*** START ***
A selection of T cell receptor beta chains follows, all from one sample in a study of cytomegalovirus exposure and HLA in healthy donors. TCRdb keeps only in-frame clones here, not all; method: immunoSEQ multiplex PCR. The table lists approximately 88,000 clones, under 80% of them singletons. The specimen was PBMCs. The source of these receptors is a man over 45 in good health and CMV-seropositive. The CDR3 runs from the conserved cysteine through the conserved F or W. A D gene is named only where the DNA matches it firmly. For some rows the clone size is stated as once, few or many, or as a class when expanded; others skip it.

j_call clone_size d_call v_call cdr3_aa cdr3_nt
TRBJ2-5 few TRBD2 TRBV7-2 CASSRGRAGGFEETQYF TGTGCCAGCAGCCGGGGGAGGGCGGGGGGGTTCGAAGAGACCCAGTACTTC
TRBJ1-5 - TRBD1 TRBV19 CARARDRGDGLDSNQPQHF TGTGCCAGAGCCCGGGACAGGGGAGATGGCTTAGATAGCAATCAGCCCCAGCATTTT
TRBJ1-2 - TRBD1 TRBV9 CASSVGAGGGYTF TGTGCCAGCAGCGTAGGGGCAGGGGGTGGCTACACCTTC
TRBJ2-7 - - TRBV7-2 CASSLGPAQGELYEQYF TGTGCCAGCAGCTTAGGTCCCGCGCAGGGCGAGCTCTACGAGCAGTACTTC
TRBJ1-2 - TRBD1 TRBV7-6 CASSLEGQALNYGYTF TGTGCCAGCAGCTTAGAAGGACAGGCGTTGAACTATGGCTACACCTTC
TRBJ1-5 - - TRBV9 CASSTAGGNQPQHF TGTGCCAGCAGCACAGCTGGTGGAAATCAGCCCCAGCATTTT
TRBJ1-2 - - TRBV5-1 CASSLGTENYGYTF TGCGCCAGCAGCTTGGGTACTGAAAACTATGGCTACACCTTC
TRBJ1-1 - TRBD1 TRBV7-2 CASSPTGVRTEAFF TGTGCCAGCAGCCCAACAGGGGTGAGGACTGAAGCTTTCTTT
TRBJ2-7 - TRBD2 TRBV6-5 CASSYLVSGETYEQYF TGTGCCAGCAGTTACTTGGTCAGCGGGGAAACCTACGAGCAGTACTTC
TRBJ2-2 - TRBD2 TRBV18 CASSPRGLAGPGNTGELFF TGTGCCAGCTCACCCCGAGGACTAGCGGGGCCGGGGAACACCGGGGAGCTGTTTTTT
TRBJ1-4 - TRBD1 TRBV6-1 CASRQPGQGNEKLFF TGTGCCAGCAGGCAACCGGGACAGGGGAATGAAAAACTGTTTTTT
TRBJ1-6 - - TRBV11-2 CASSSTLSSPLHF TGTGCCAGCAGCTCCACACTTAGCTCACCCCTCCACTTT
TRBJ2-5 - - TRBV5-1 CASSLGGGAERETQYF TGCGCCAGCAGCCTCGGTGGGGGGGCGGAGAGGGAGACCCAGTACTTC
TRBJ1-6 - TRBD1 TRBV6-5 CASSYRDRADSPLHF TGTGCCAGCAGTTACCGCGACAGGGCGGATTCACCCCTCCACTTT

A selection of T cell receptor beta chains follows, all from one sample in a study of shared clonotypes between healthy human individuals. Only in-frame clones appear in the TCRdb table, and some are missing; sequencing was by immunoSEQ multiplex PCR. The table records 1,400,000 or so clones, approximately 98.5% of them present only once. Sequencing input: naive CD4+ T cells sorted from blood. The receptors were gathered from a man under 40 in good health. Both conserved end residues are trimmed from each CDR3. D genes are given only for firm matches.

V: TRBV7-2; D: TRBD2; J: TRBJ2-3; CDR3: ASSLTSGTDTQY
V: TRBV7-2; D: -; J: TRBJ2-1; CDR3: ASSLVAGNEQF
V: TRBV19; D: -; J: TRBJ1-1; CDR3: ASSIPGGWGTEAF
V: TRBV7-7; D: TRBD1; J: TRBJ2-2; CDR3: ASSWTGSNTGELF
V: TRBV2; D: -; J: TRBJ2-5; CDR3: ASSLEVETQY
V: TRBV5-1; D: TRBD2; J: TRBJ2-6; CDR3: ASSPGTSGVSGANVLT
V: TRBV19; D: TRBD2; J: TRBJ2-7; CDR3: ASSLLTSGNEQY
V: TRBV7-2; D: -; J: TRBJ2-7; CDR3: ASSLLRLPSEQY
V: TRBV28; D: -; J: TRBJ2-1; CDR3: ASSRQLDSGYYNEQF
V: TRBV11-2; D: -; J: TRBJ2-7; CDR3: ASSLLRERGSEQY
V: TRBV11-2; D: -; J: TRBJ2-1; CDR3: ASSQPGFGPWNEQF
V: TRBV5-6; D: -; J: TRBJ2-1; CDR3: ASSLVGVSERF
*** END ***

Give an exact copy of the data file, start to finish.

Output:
A selection of T cell receptor beta chains follows, all from one sample in a study of cytomegalovirus exposure and HLA in healthy donors. TCRdb keeps only in-frame clones here, not all; method: immunoSEQ multiplex PCR. The table lists approximately 88,000 clones, under 80% of them singletons. The specimen was PBMCs. The source of these receptors is a man over 45 in good health and CMV-seropositive. The CDR3 runs from the conserved cysteine through the conserved F or W. A D gene is named only where the DNA matches it firmly. For some rows the clone size is stated as once, few or many, or as a class when expanded; others skip it.

j_call clone_size d_call v_call cdr3_aa cdr3_nt
TRBJ2-5 few TRBD2 TRBV7-2 CASSRGRAGGFEETQYF TGTGCCAGCAGCCGGGGGAGGGCGGGGGGGTTCGAAGAGACCCAGTACTTC
TRBJ1-5 - TRBD1 TRBV19 CARARDRGDGLDSNQPQHF TGTGCCAGAGCCCGGGACAGGGGAGATGGCTTAGATAGCAATCAGCCCCAGCATTTT
TRBJ1-2 - TRBD1 TRBV9 CASSVGAGGGYTF TGTGCCAGCAGCGTAGGGGCAGGGGGTGGCTACACCTTC
TRBJ2-7 - - TRBV7-2 CASSLGPAQGELYEQYF TGTGCCAGCAGCTTAGGTCCCGCGCAGGGCGAGCTCTACGAGCAGTACTTC
TRBJ1-2 - TRBD1 TRBV7-6 CASSLEGQALNYGYTF TGTGCCAGCAGCTTAGAAGGACAGGCGTTGAACTATGGCTACACCTTC
TRBJ1-5 - - TRBV9 CASSTAGGNQPQHF TGTGCCAGCAGCACAGCTGGTGGAAATCAGCCCCAGCATTTT
TRBJ1-2 - - TRBV5-1 CASSLGTENYGYTF TGCGCCAGCAGCTTGGGTACTGAAAACTATGGCTACACCTTC
TRBJ1-1 - TRBD1 TRBV7-2 CASSPTGVRTEAFF TGTGCCAGCAGCCCAACAGGGGTGAGGACTGAAGCTTTCTTT
TRBJ2-7 - TRBD2 TRBV6-5 CASSYLVSGETYEQYF TGTGCCAGCAGTTACTTGGTCAGCGGGGAAACCTACGAGCAGTACTTC
TRBJ2-2 - TRBD2 TRBV18 CASSPRGLAGPGNTGELFF TGTGCCAGCTCACCCCGAGGACTAGCGGGGCCGGGGAACACCGGGGAGCTGTTTTTT
TRBJ1-4 - TRBD1 TRBV6-1 CASRQPGQGNEKLFF TGTGCCAGCAGGCAACCGGGACAGGGGAATGAAAAACTGTTTTTT
TRBJ1-6 - - TRBV11-2 CASSSTLSSPLHF TGTGCCAGCAGCTCCACACTTAGCTCACCCCTCCACTTT
TRBJ2-5 - - TRBV5-1 CASSLGGGAERETQYF TGCGCCAGCAGCCTCGGTGGGGGGGCGGAGAGGGAGACCCAGTACTTC
TRBJ1-6 - TRBD1 TRBV6-5 CASSYRDRADSPLHF TGTGCCAGCAGTTACCGCGACAGGGCGGATTCACCCCTCCACTTT

A selection of T cell receptor beta chains follows, all from one sample in a study of shared clonotypes between healthy human individuals. Only in-frame clones appear in the TCRdb table, and some are missing; sequencing was by immunoSEQ multiplex PCR. The table records 1,400,000 or so clones, approximately 98.5% of them present only once. Sequencing input: naive CD4+ T cells sorted from blood. The receptors were gathered from a man under 40 in good health. Both conserved end residues are trimmed from each CDR3. D genes are given only for firm matches.

V: TRBV7-2; D: TRBD2; J: TRBJ2-3; CDR3: ASSLTSGTDTQY
V: TRBV7-2; D: -; J: TRBJ2-1; CDR3: ASSLVAGNEQF
V: TRBV19; D: -; J: TRBJ1-1; CDR3: ASSIPGGWGTEAF
V: TRBV7-7; D: TRBD1; J: TRBJ2-2; CDR3: ASSWTGSNTGELF
V: TRBV2; D: -; J: TRBJ2-5; CDR3: ASSLEVETQY
V: TRBV5-1; D: TRBD2; J: TRBJ2-6; CDR3: ASSPGTSGVSGANVLT
V: TRBV19; D: TRBD2; J: TRBJ2-7; CDR3: ASSLLTSGNEQY
V: TRBV7-2; D: -; J: TRBJ2-7; CDR3: ASSLLRLPSEQY
V: TRBV28; D: -; J: TRBJ2-1; CDR3: ASSRQLDSGYYNEQF
V: TRBV11-2; D: -; J: TRBJ2-7; CDR3: ASSLLRERGSEQY
V: TRBV11-2; D: -; J: TRBJ2-1; CDR3: ASSQPGFGPWNEQF
V: TRBV5-6; D: -; J: TRBJ2-1; CDR3: ASSLVGVSERF